Professor of Modern and Contemporary Art
The Courtauld Institute of Art
Friday 13 May | 3:30pm
Jackman Humanities Institute
170 St. George Street, Toronto
Room JHB100, 1st Floor
War and Photographic Speed
How does the transformation of the photograph from chemical trace to data object alter its relation to time? Prints aged and became historical objects, altering through time just as the events and scenes that they captured also receded. The digital file, short of catastrophic degradation, does not age. The apparently seamless digital collages of the standard museum display further complicate the relation of photography to time, as they bind up many moments and places of origin in one image.
One point at which different conceptions of time came into intense and terrible contention was the Vietnam War, in which the speed of an industrialised and high-tech military and a similarly rapid mass media met a slow, methodical, careful and very long-term form of struggle. The contrast is clearly seen in politics, tactics, culture and photography. The war was part of a process by which parts of Asia were forced into modernisation and ‘development’.
How did the fast and slow photographic techniques and practices of the Vietnam War compare with those in the demonstration war of our own time, in Iraq? Do the effects of various increases of speed—of making, transmitting, publishing, circulating and perhaps viewing photographs—have on the representation and politics of war?
Julian Stallabrass a lecturer, writer, photographer and curator with a particular interest in the relations between art and political issues. His research and teaching is in areas of modern and contemporary art, including the globalisation of art and the biennial scene, the history of photography and new media art. Most recently, he has been working on documentary photography, film and video, especially in the depiction of war. He has also been researching populism in contemporary art and politics.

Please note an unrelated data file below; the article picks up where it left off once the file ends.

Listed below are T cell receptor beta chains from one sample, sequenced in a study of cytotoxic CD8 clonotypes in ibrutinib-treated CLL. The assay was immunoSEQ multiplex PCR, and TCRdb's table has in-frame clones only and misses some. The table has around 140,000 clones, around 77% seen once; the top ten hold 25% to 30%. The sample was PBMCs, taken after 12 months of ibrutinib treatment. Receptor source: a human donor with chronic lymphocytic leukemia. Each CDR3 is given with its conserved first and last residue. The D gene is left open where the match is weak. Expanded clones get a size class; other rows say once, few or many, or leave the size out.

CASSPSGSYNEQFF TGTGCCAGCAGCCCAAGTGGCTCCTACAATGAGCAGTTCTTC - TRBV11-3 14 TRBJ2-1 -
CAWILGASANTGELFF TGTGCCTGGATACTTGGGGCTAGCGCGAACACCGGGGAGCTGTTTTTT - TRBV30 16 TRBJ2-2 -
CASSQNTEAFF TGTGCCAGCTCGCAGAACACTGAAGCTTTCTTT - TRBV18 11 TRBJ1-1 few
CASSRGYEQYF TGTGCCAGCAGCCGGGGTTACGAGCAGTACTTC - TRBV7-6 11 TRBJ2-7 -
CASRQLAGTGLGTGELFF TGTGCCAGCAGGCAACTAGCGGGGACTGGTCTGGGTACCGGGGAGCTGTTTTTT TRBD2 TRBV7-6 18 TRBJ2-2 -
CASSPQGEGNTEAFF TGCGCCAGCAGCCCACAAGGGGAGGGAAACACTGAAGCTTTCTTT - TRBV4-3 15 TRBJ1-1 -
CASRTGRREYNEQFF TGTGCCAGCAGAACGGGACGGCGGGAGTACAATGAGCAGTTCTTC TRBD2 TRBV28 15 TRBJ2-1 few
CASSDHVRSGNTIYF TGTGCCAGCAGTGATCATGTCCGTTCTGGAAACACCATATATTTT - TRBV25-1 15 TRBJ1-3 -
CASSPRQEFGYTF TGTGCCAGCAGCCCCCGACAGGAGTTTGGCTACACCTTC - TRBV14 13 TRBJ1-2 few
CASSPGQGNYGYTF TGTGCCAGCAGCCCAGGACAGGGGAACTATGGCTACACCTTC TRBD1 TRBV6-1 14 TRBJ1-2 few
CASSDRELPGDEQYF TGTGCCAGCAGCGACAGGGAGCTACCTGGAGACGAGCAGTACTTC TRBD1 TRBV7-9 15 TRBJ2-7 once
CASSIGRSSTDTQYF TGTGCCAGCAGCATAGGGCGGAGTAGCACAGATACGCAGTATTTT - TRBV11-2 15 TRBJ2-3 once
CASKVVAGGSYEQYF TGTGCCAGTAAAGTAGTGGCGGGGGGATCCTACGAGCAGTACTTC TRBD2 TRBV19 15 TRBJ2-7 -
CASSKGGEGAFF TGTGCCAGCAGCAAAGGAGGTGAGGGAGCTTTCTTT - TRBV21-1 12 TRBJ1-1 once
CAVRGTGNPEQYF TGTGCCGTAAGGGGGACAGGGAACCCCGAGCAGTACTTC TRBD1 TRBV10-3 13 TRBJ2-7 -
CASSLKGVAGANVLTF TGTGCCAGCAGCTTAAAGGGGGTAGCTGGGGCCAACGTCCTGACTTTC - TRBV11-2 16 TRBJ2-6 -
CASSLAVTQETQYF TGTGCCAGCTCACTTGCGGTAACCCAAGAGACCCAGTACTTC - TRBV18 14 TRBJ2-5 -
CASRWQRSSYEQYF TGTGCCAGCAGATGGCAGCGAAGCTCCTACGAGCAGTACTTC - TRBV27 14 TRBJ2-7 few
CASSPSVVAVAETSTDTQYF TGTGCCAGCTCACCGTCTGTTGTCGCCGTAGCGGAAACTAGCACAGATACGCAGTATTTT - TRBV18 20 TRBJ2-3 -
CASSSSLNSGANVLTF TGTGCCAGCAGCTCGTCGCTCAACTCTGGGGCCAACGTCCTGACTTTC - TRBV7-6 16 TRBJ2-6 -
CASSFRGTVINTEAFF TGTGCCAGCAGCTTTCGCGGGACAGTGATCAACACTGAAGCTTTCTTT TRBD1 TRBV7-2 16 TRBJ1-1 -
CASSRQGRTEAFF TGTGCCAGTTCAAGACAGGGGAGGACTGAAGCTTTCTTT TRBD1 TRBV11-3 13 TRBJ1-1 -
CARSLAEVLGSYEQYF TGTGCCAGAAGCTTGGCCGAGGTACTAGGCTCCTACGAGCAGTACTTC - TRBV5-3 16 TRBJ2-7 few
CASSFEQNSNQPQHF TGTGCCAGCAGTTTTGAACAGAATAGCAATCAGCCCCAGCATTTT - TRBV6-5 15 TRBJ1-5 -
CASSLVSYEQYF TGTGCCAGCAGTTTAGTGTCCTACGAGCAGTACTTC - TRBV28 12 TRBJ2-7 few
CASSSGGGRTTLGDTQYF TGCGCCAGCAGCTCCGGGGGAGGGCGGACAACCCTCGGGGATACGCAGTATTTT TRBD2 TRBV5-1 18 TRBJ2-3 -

His first book, Gargantua (Verso 1996) was about aspects of visual mass and popular culture, including street art, amateur photography and computer games. High Art Lite (Verso 1999) remains the only serious critical and analytical account of ‘young British art’, and was the subject of much controversy on its launch. With the Royal Academy, Julian wrote Paris Pictured (2002), an account of the rise and fall of street photography in the city, and the conditions for its flourishing in leftist politics, rent control and regulated development. Internet Art (Tate 2003) was the first book about the subject, and examined the challenges it presented to the art world and to conventional critical discourse. Art Incorporated (later published and updated as Contemporary Art: A Very Short Introduction) (Oxford, 2004/ 2006) analysed the globalisation of the art world, and art’s place in contemporary culture and society. It has been translated into six languages.
In 2008 Julian curated the Brighton Photo Biennial, Memory of Fire: Images of War and the War of Images, nine contrasting exhibitions about war photography. Materials from the exhibitions, and essays on the subject and interviews with photographers were later collected into the book, Memory of Fire (Photoworks 2013).
Professor of Film & Media Studies
University of California Santa Barbara
Saturday 14 May | 10am
University of Toronto Scarborough (UTSC)
1265 Military Trail, Toronto
Humanities Wing, Room HW305
Interfacing the IMSI catcher: Total Awareness of Undetectable Interception